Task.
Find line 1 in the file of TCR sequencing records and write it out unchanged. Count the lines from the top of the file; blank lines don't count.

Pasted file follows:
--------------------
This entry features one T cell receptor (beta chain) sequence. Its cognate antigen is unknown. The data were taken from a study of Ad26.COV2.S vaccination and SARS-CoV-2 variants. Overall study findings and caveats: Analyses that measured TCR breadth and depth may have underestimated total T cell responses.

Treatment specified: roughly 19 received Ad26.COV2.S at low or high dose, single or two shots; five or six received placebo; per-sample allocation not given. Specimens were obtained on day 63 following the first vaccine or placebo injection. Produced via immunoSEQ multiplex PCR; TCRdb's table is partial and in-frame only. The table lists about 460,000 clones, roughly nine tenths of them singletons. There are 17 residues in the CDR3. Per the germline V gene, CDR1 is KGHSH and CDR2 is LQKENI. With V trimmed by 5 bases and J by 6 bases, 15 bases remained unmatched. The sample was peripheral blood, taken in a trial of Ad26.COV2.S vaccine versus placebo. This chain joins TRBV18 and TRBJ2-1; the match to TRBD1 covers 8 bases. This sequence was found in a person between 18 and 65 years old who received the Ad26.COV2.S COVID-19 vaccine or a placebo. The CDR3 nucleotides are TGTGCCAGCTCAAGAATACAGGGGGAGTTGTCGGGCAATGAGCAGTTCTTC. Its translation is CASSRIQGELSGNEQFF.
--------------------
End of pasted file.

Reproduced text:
This entry features one T cell receptor (beta chain) sequence. Its cognate antigen is unknown. The data were taken from a study of Ad26.COV2.S vaccination and SARS-CoV-2 variants. Overall study findings and caveats: Analyses that measured TCR breadth and depth may have underestimated total T cell responses.